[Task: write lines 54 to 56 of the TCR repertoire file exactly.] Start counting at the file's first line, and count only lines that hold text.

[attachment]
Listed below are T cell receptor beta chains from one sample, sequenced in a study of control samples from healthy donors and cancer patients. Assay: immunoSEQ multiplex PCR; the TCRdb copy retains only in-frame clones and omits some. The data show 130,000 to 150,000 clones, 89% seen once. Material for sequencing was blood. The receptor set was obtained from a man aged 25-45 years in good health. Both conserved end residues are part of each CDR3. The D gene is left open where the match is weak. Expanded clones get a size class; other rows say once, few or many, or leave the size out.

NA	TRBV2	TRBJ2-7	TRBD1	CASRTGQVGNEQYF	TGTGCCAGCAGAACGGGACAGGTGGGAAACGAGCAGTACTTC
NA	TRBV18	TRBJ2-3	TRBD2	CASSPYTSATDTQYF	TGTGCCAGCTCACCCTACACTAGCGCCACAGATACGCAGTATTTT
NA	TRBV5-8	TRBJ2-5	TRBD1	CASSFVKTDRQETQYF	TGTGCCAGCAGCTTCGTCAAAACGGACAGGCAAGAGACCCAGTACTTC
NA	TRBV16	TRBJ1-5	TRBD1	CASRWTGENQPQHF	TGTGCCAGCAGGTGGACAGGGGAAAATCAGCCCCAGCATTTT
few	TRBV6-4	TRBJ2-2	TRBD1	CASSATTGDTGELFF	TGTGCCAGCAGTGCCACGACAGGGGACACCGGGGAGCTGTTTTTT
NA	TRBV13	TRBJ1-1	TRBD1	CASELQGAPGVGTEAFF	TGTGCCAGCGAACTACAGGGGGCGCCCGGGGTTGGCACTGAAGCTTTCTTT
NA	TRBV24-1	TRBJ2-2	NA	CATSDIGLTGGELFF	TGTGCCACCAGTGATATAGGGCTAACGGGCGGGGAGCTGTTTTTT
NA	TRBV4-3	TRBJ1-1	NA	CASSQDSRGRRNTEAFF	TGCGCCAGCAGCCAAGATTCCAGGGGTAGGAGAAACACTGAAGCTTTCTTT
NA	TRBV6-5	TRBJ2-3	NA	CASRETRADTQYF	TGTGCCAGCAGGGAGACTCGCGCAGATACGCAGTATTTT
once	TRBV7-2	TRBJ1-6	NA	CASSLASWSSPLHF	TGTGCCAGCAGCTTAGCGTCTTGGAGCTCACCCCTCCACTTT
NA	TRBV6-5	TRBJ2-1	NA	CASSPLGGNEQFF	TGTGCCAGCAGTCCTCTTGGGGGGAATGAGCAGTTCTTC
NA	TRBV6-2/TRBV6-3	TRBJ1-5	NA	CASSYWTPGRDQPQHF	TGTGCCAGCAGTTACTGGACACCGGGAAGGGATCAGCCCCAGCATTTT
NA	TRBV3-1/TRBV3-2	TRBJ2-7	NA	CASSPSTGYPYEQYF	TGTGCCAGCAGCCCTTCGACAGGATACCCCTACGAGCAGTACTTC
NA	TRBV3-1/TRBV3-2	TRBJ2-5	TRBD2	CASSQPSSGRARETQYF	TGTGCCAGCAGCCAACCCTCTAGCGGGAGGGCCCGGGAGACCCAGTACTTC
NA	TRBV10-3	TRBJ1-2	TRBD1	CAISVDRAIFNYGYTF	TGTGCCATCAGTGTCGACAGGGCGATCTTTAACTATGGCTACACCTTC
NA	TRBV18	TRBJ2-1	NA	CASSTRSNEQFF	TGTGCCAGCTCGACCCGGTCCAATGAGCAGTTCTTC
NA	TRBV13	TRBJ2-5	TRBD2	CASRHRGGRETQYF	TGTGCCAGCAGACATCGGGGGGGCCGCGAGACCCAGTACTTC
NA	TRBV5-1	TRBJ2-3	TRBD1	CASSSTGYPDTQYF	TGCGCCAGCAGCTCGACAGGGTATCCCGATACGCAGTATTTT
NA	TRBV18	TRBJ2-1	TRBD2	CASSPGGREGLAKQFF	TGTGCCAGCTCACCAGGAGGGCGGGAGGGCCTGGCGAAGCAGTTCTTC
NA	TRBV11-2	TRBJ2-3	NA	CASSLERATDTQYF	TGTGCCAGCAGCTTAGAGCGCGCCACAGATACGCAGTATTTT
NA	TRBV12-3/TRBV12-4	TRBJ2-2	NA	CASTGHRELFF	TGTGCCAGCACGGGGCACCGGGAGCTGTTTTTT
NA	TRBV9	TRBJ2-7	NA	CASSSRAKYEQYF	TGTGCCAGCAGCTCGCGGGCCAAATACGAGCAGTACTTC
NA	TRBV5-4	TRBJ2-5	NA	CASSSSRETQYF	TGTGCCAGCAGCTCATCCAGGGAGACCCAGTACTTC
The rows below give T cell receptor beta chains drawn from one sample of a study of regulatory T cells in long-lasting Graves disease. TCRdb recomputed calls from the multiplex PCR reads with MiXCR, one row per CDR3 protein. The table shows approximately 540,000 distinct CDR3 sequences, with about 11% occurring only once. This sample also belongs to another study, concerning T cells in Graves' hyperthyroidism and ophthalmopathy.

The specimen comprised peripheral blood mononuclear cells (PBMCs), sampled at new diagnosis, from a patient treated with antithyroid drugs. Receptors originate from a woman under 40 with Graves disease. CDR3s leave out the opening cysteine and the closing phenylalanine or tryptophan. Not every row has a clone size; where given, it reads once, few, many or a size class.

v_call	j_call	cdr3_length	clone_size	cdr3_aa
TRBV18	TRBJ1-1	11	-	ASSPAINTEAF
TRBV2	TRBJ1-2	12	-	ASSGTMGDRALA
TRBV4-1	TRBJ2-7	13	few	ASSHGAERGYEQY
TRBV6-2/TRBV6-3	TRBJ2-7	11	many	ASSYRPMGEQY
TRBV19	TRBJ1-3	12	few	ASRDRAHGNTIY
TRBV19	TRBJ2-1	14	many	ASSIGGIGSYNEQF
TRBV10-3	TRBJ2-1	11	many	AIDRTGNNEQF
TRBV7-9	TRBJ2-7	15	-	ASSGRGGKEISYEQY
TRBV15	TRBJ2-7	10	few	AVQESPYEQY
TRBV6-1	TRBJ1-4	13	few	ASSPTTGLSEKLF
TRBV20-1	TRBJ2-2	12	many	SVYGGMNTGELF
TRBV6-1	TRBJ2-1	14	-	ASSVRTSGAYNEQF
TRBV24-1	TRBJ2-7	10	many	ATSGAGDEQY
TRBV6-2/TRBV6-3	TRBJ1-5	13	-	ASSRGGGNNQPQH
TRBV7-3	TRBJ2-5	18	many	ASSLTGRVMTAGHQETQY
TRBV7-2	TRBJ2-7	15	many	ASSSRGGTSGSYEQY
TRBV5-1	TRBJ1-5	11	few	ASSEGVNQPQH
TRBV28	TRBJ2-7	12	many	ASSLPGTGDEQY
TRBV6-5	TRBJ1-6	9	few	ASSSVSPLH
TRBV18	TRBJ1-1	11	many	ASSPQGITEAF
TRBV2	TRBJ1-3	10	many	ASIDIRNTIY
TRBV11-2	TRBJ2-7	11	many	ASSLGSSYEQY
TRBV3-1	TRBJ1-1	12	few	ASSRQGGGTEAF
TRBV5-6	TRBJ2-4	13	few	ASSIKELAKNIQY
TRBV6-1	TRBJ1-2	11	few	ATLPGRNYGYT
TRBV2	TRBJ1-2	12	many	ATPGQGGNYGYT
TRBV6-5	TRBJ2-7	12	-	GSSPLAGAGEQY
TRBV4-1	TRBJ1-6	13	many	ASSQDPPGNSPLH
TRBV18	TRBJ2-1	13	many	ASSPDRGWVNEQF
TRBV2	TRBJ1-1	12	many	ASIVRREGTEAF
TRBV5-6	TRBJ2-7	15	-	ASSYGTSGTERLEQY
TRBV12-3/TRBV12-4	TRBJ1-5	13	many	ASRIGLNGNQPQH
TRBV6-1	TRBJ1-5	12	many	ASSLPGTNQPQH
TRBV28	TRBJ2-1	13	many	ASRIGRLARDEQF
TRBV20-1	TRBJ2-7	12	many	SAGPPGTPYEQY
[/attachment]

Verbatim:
TRBV6-5	TRBJ2-7	12	-	GSSPLAGAGEQY
TRBV4-1	TRBJ1-6	13	many	ASSQDPPGNSPLH
TRBV18	TRBJ2-1	13	many	ASSPDRGWVNEQF